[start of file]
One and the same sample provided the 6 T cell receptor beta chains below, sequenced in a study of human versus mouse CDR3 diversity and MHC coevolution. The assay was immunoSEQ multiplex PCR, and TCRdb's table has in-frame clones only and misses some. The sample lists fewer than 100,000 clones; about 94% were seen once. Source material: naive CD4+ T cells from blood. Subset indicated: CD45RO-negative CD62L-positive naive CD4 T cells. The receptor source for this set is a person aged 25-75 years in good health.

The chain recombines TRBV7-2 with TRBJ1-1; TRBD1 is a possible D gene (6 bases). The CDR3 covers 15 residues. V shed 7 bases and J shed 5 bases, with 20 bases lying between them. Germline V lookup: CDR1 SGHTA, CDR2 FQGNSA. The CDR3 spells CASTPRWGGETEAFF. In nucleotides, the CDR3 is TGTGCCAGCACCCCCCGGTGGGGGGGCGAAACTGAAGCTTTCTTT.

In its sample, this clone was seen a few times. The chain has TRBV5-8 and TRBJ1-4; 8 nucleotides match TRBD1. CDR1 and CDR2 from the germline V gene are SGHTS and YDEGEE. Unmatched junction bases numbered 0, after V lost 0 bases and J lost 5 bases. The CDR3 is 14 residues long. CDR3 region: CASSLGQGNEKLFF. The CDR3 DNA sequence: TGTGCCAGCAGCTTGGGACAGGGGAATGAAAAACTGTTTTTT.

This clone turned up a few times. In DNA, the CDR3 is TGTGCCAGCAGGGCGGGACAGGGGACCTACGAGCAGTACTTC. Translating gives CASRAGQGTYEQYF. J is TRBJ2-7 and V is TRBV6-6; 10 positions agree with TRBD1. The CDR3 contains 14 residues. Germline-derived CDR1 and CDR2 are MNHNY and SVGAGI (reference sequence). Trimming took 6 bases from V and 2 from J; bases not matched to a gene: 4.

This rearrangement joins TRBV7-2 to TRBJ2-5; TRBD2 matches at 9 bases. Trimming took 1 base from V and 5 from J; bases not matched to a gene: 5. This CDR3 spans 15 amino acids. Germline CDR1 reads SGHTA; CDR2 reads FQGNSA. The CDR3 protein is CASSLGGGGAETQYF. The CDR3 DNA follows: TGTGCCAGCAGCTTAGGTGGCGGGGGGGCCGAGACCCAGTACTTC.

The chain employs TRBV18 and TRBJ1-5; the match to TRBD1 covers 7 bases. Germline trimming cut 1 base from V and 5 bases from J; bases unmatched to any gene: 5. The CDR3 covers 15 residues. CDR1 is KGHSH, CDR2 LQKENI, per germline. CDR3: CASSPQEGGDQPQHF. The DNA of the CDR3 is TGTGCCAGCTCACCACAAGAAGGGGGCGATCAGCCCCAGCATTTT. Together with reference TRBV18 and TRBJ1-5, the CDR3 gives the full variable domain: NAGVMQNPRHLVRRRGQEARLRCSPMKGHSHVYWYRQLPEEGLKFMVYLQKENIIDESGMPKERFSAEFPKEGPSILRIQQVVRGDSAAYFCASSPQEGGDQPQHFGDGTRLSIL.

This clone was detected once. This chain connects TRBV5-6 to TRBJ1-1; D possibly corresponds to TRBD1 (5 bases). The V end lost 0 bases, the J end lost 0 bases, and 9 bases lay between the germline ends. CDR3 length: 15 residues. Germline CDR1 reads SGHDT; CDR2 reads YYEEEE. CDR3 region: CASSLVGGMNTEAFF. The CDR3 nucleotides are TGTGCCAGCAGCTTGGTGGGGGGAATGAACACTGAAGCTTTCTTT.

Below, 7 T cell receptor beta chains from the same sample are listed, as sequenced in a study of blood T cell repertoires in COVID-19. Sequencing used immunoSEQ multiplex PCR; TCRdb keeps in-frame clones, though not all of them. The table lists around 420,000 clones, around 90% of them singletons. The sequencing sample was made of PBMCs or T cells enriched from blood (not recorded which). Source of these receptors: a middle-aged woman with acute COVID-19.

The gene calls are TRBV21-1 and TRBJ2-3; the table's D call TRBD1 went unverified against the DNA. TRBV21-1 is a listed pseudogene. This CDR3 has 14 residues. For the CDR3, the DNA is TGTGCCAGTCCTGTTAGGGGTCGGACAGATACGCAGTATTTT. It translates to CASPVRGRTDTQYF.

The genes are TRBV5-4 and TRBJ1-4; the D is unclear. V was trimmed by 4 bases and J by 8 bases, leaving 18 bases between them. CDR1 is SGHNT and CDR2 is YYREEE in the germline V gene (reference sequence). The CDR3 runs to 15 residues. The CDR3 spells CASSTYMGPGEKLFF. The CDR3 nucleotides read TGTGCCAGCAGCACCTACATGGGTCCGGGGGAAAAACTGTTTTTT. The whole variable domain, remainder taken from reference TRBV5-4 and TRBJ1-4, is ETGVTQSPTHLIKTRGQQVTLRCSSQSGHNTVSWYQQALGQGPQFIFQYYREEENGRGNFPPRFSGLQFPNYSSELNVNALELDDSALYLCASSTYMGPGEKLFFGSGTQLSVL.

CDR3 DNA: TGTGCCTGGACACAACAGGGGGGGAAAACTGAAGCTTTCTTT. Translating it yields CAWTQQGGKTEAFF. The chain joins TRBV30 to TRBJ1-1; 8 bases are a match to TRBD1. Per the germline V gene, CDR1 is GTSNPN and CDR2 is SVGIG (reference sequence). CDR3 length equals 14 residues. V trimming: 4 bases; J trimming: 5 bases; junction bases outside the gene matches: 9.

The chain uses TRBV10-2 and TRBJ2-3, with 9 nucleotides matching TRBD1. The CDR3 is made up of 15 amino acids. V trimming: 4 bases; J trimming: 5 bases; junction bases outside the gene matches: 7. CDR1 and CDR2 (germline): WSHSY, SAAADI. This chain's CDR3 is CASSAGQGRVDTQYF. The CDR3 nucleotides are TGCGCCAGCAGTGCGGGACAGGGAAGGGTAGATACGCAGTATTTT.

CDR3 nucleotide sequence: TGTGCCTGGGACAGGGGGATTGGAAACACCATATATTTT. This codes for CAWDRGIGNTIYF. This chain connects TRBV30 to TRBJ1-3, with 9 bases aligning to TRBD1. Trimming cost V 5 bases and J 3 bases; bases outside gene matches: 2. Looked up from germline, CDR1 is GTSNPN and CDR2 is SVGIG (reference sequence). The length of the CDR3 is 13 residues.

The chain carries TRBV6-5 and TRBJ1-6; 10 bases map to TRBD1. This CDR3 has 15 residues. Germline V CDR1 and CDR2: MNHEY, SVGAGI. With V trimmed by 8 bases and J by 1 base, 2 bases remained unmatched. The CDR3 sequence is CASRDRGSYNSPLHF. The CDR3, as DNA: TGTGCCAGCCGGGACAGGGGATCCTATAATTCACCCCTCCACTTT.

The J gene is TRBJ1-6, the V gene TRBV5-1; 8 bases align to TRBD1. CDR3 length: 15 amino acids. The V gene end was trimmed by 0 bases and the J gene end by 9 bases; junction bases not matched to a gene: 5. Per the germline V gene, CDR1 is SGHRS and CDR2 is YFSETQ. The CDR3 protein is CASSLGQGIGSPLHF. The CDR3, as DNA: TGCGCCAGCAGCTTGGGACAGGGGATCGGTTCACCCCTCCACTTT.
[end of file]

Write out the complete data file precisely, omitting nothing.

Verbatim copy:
One and the same sample provided the 6 T cell receptor beta chains below, sequenced in a study of human versus mouse CDR3 diversity and MHC coevolution. The assay was immunoSEQ multiplex PCR, and TCRdb's table has in-frame clones only and misses some. The sample lists fewer than 100,000 clones; about 94% were seen once. Source material: naive CD4+ T cells from blood. Subset indicated: CD45RO-negative CD62L-positive naive CD4 T cells. The receptor source for this set is a person aged 25-75 years in good health.

The chain recombines TRBV7-2 with TRBJ1-1; TRBD1 is a possible D gene (6 bases). The CDR3 covers 15 residues. V shed 7 bases and J shed 5 bases, with 20 bases lying between them. Germline V lookup: CDR1 SGHTA, CDR2 FQGNSA. The CDR3 spells CASTPRWGGETEAFF. In nucleotides, the CDR3 is TGTGCCAGCACCCCCCGGTGGGGGGGCGAAACTGAAGCTTTCTTT.

In its sample, this clone was seen a few times. The chain has TRBV5-8 and TRBJ1-4; 8 nucleotides match TRBD1. CDR1 and CDR2 from the germline V gene are SGHTS and YDEGEE. Unmatched junction bases numbered 0, after V lost 0 bases and J lost 5 bases. The CDR3 is 14 residues long. CDR3 region: CASSLGQGNEKLFF. The CDR3 DNA sequence: TGTGCCAGCAGCTTGGGACAGGGGAATGAAAAACTGTTTTTT.

This clone turned up a few times. In DNA, the CDR3 is TGTGCCAGCAGGGCGGGACAGGGGACCTACGAGCAGTACTTC. Translating gives CASRAGQGTYEQYF. J is TRBJ2-7 and V is TRBV6-6; 10 positions agree with TRBD1. The CDR3 contains 14 residues. Germline-derived CDR1 and CDR2 are MNHNY and SVGAGI (reference sequence). Trimming took 6 bases from V and 2 from J; bases not matched to a gene: 4.

This rearrangement joins TRBV7-2 to TRBJ2-5; TRBD2 matches at 9 bases. Trimming took 1 base from V and 5 from J; bases not matched to a gene: 5. This CDR3 spans 15 amino acids. Germline CDR1 reads SGHTA; CDR2 reads FQGNSA. The CDR3 protein is CASSLGGGGAETQYF. The CDR3 DNA follows: TGTGCCAGCAGCTTAGGTGGCGGGGGGGCCGAGACCCAGTACTTC.

The chain employs TRBV18 and TRBJ1-5; the match to TRBD1 covers 7 bases. Germline trimming cut 1 base from V and 5 bases from J; bases unmatched to any gene: 5. The CDR3 covers 15 residues. CDR1 is KGHSH, CDR2 LQKENI, per germline. CDR3: CASSPQEGGDQPQHF. The DNA of the CDR3 is TGTGCCAGCTCACCACAAGAAGGGGGCGATCAGCCCCAGCATTTT. Together with reference TRBV18 and TRBJ1-5, the CDR3 gives the full variable domain: NAGVMQNPRHLVRRRGQEARLRCSPMKGHSHVYWYRQLPEEGLKFMVYLQKENIIDESGMPKERFSAEFPKEGPSILRIQQVVRGDSAAYFCASSPQEGGDQPQHFGDGTRLSIL.

This clone was detected once. This chain connects TRBV5-6 to TRBJ1-1; D possibly corresponds to TRBD1 (5 bases). The V end lost 0 bases, the J end lost 0 bases, and 9 bases lay between the germline ends. CDR3 length: 15 residues. Germline CDR1 reads SGHDT; CDR2 reads YYEEEE. CDR3 region: CASSLVGGMNTEAFF. The CDR3 nucleotides are TGTGCCAGCAGCTTGGTGGGGGGAATGAACACTGAAGCTTTCTTT.

Below, 7 T cell receptor beta chains from the same sample are listed, as sequenced in a study of blood T cell repertoires in COVID-19. Sequencing used immunoSEQ multiplex PCR; TCRdb keeps in-frame clones, though not all of them. The table lists around 420,000 clones, around 90% of them singletons. The sequencing sample was made of PBMCs or T cells enriched from blood (not recorded which). Source of these receptors: a middle-aged woman with acute COVID-19.

The gene calls are TRBV21-1 and TRBJ2-3; the table's D call TRBD1 went unverified against the DNA. TRBV21-1 is a listed pseudogene. This CDR3 has 14 residues. For the CDR3, the DNA is TGTGCCAGTCCTGTTAGGGGTCGGACAGATACGCAGTATTTT. It translates to CASPVRGRTDTQYF.

The genes are TRBV5-4 and TRBJ1-4; the D is unclear. V was trimmed by 4 bases and J by 8 bases, leaving 18 bases between them. CDR1 is SGHNT and CDR2 is YYREEE in the germline V gene (reference sequence). The CDR3 runs to 15 residues. The CDR3 spells CASSTYMGPGEKLFF. The CDR3 nucleotides read TGTGCCAGCAGCACCTACATGGGTCCGGGGGAAAAACTGTTTTTT. The whole variable domain, remainder taken from reference TRBV5-4 and TRBJ1-4, is ETGVTQSPTHLIKTRGQQVTLRCSSQSGHNTVSWYQQALGQGPQFIFQYYREEENGRGNFPPRFSGLQFPNYSSELNVNALELDDSALYLCASSTYMGPGEKLFFGSGTQLSVL.

CDR3 DNA: TGTGCCTGGACACAACAGGGGGGGAAAACTGAAGCTTTCTTT. Translating it yields CAWTQQGGKTEAFF. The chain joins TRBV30 to TRBJ1-1; 8 bases are a match to TRBD1. Per the germline V gene, CDR1 is GTSNPN and CDR2 is SVGIG (reference sequence). CDR3 length equals 14 residues. V trimming: 4 bases; J trimming: 5 bases; junction bases outside the gene matches: 9.

The chain uses TRBV10-2 and TRBJ2-3, with 9 nucleotides matching TRBD1. The CDR3 is made up of 15 amino acids. V trimming: 4 bases; J trimming: 5 bases; junction bases outside the gene matches: 7. CDR1 and CDR2 (germline): WSHSY, SAAADI. This chain's CDR3 is CASSAGQGRVDTQYF. The CDR3 nucleotides are TGCGCCAGCAGTGCGGGACAGGGAAGGGTAGATACGCAGTATTTT.

CDR3 nucleotide sequence: TGTGCCTGGGACAGGGGGATTGGAAACACCATATATTTT. This codes for CAWDRGIGNTIYF. This chain connects TRBV30 to TRBJ1-3, with 9 bases aligning to TRBD1. Trimming cost V 5 bases and J 3 bases; bases outside gene matches: 2. Looked up from germline, CDR1 is GTSNPN and CDR2 is SVGIG (reference sequence). The length of the CDR3 is 13 residues.

The chain carries TRBV6-5 and TRBJ1-6; 10 bases map to TRBD1. This CDR3 has 15 residues. Germline V CDR1 and CDR2: MNHEY, SVGAGI. With V trimmed by 8 bases and J by 1 base, 2 bases remained unmatched. The CDR3 sequence is CASRDRGSYNSPLHF. The CDR3, as DNA: TGTGCCAGCCGGGACAGGGGATCCTATAATTCACCCCTCCACTTT.

The J gene is TRBJ1-6, the V gene TRBV5-1; 8 bases align to TRBD1. CDR3 length: 15 amino acids. The V gene end was trimmed by 0 bases and the J gene end by 9 bases; junction bases not matched to a gene: 5. Per the germline V gene, CDR1 is SGHRS and CDR2 is YFSETQ. The CDR3 protein is CASSLGQGIGSPLHF. The CDR3, as DNA: TGCGCCAGCAGCTTGGGACAGGGGATCGGTTCACCCCTCCACTTT.